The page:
From civil servant to XPCE Interview, LEADERSHIP Friday, February 1st, 2013
By Ronald E. Keener
Colette Rice was a civil servant for the federal government for 27 years before becoming executive pastor of Mt. Ennon Baptist Church. “Over the span of my career I have amassed skills and developed competencies in the areas of personnel management, budget and finance, procurement, and leadership development – all of which have prepared me to serve in my current capacity,” she says.
She was on a career development track focused on administration and leadership development, all of which prepared her for leading the staff of her church, which has an attendance of 7,500. “I eventually progressed to serve in multiple management-level positions and ultimately retired as the deputy executive officer of administration for the Executive Office of Immigration Review, Board of Immigration Appeals,” she says.
Who was instrumental in your becoming ordained?
Our senior pastor, Delman Coates, hired me to serve the position as assistant to the pastor in March 2007 and swiftly put things in place to prepare me for ordination. On November 7, 2007 I was one of two women ordained to the Gospel ministry, which marked a monumental moment representing the first female clergy to be ordained in the history of the church.
How were you received in that historic move?
As an African-American female indoctrinated in the Baptist faith, my gifts and callings were met with the backlash of a tradition that held to the belief that God did not call women to preach. Let it suffice to say that while the journey was paved with tears, my strength was cultivated through the struggle. I learned during that season of immense adversity that if you remain humble, faithful, available and teachable, you need but only rest on God’s promise stated in I Thess. 5:24 “The one who calls you is faithful, and he will do this!”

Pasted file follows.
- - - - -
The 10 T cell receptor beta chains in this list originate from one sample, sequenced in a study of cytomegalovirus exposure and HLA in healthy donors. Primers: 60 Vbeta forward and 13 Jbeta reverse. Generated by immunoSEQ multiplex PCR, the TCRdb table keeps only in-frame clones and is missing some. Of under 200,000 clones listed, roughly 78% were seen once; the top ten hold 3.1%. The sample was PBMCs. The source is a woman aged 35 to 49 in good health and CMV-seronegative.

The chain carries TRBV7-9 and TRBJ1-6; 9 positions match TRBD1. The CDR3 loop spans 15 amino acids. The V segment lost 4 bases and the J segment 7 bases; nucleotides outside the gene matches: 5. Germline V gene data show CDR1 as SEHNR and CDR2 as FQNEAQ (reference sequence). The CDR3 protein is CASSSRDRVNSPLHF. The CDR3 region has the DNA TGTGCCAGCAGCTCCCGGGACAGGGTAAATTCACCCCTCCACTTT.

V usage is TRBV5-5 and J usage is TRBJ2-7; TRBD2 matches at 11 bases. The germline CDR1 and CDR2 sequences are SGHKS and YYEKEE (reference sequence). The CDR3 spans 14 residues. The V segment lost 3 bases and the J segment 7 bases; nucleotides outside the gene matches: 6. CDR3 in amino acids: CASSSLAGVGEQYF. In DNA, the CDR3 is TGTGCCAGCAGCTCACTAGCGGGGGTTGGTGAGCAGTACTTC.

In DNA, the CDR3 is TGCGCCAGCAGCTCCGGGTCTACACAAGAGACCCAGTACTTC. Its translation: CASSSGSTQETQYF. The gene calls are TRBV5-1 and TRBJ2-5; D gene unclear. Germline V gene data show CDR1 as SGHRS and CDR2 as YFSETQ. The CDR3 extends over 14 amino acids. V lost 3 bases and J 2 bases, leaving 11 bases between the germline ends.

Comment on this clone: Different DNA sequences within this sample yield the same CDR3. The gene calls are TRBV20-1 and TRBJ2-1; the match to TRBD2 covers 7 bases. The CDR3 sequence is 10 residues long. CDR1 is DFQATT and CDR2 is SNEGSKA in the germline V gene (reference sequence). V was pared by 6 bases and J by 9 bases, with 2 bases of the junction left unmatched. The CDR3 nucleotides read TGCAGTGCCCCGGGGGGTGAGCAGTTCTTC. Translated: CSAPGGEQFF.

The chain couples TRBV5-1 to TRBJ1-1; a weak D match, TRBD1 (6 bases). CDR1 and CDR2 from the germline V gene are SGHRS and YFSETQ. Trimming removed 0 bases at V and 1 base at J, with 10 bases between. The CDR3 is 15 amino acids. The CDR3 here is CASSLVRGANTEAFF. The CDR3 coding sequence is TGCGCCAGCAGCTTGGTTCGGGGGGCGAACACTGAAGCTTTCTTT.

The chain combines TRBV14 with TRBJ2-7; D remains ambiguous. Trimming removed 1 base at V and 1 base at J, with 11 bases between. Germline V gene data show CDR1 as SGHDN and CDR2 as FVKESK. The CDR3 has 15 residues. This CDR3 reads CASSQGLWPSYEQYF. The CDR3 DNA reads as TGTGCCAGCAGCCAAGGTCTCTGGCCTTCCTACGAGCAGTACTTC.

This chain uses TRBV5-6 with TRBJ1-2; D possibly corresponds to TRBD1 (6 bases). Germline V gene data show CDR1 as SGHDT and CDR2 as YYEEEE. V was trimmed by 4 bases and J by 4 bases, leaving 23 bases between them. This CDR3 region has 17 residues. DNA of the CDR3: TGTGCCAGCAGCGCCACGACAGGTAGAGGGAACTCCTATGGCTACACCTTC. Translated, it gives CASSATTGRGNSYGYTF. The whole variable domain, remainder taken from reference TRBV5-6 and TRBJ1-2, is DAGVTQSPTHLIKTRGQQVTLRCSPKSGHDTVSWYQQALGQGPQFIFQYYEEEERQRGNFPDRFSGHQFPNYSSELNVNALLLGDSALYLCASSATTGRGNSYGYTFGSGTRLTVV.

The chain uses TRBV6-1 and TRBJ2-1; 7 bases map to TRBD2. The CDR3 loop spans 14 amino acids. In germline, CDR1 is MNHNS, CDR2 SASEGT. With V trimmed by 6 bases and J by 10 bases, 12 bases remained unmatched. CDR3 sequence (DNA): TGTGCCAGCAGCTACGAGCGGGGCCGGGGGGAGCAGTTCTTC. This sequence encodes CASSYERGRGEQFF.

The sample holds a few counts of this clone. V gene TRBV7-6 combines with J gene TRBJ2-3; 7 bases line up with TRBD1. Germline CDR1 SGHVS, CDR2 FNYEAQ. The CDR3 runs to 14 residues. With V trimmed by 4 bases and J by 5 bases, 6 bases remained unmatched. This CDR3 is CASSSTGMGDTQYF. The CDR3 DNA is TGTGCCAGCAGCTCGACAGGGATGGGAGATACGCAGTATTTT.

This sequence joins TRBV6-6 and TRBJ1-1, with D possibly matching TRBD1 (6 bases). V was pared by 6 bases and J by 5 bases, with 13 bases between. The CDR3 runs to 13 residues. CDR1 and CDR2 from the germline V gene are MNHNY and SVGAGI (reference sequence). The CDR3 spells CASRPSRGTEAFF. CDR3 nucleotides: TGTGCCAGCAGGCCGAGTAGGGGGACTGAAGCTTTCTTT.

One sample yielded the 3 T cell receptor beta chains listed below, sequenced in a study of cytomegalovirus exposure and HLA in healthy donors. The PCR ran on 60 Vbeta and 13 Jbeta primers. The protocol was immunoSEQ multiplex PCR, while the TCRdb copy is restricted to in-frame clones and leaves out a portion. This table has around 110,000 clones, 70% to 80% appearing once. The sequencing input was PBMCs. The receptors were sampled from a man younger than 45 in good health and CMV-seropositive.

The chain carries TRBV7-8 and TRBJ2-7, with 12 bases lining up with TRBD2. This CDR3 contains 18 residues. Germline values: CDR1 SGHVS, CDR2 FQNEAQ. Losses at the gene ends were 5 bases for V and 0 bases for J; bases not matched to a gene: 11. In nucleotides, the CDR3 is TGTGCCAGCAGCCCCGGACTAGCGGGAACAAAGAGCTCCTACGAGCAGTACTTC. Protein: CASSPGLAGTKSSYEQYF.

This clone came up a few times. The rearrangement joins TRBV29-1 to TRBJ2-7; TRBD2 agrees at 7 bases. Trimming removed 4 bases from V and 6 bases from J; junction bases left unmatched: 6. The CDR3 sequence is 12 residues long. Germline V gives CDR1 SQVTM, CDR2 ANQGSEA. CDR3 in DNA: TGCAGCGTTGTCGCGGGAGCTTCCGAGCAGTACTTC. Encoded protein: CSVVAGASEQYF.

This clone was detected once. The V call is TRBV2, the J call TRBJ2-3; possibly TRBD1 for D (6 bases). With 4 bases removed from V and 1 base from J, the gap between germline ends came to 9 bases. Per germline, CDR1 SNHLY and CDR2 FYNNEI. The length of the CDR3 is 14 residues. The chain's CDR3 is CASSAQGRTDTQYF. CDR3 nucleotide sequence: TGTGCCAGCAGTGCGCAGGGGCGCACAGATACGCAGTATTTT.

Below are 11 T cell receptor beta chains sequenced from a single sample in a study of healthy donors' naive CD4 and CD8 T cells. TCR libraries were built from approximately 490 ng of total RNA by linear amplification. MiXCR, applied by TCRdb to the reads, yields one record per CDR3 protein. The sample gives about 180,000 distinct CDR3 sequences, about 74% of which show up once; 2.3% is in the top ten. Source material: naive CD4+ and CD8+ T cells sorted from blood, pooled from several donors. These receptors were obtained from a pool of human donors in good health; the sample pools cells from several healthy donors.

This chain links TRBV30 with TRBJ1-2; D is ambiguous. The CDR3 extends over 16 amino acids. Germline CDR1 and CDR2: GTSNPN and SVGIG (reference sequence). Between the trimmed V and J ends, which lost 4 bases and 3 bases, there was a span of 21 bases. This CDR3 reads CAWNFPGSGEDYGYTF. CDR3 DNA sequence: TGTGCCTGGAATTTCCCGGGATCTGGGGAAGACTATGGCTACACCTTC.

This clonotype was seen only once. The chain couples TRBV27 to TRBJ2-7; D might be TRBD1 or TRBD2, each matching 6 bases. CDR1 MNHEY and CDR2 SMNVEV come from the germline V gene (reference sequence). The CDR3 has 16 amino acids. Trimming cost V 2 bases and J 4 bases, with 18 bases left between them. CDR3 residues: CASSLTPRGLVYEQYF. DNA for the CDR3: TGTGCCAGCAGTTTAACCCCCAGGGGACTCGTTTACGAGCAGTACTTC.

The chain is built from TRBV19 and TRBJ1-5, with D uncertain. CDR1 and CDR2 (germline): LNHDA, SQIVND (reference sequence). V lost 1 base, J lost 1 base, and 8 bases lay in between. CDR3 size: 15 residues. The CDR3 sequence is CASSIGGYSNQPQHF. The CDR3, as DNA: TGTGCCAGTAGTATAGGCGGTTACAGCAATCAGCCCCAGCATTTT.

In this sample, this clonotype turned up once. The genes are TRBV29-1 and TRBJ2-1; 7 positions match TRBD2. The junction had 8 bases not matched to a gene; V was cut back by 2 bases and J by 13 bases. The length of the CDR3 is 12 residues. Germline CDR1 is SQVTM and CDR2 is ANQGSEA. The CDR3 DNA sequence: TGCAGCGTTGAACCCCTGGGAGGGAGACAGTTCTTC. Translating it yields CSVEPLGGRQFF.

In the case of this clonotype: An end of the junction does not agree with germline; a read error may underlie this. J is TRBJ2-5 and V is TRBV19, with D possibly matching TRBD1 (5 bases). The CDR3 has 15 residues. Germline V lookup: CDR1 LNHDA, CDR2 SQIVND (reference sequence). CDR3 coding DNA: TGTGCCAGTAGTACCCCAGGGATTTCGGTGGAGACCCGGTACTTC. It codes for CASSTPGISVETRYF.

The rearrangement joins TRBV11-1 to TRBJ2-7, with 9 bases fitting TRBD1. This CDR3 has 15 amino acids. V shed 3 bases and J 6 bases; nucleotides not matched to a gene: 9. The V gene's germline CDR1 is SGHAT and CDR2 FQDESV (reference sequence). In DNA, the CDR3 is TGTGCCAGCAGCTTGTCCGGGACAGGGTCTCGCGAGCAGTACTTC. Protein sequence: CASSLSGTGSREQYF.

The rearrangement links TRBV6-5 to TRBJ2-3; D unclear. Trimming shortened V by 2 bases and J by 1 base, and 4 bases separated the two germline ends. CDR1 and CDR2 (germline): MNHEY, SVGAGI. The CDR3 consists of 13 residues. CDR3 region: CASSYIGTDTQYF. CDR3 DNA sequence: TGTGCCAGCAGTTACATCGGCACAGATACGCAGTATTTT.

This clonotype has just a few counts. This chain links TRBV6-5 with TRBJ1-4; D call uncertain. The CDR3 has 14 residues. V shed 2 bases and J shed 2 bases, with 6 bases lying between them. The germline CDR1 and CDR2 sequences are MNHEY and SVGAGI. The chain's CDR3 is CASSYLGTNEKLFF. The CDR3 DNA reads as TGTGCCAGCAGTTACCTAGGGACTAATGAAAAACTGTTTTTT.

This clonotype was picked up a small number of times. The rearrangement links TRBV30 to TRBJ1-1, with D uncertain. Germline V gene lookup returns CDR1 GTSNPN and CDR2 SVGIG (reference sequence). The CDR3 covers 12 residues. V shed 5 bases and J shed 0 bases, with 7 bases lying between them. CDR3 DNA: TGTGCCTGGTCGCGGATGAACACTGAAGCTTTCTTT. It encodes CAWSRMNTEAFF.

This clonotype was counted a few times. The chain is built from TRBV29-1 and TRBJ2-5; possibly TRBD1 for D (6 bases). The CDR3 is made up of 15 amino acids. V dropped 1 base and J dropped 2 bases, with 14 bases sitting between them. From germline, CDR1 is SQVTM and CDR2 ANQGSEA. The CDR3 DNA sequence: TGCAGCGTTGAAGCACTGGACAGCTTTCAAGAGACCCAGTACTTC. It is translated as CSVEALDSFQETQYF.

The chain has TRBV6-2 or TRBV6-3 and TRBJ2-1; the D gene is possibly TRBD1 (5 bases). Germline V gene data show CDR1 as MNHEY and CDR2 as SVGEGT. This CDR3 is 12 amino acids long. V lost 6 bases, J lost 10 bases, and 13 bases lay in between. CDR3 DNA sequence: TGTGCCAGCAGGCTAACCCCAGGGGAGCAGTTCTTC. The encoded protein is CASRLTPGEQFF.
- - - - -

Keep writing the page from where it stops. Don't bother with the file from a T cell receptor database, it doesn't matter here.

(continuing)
The church was founded in 1981 and you have been in the congregation since 1987. Any observations about seeing a church grow to 7,500 in those years?
The main thing I would offer is how essential it is for the church to strive to remain relevant in the lives of believers. Several important observations are (1) Love is foundational, (2) Critique, assessment and evaluation of ministry impact and effectiveness is critical, (3) Change is inevitable, and (4) With God, nothing is impossible.
What was the learning process in the 27 years of your government work that prepared you for the executive pastor position?
The process is primarily one of studying the environment, adapting best practices from past experiences (and leaving behind those things that were not portable to this arena), and most importantly, learning the heart of my pastor and embracing and embodying the vision.
The organization chart indicates that you have 12 direct reports and 14 indirect reports. What supervisory or management approach do you use to maintain oversight of so many people and functions?
My primary management style is management by coaching and developing. While it can be quite time-consuming, it is very rewarding. I gain a lot of pleasure from taking a vision that our pastor casts and guiding the creativity, strategic planning and implementation processes to see the vision through to fruition.
What is the church’s activity now in social justice and community issues?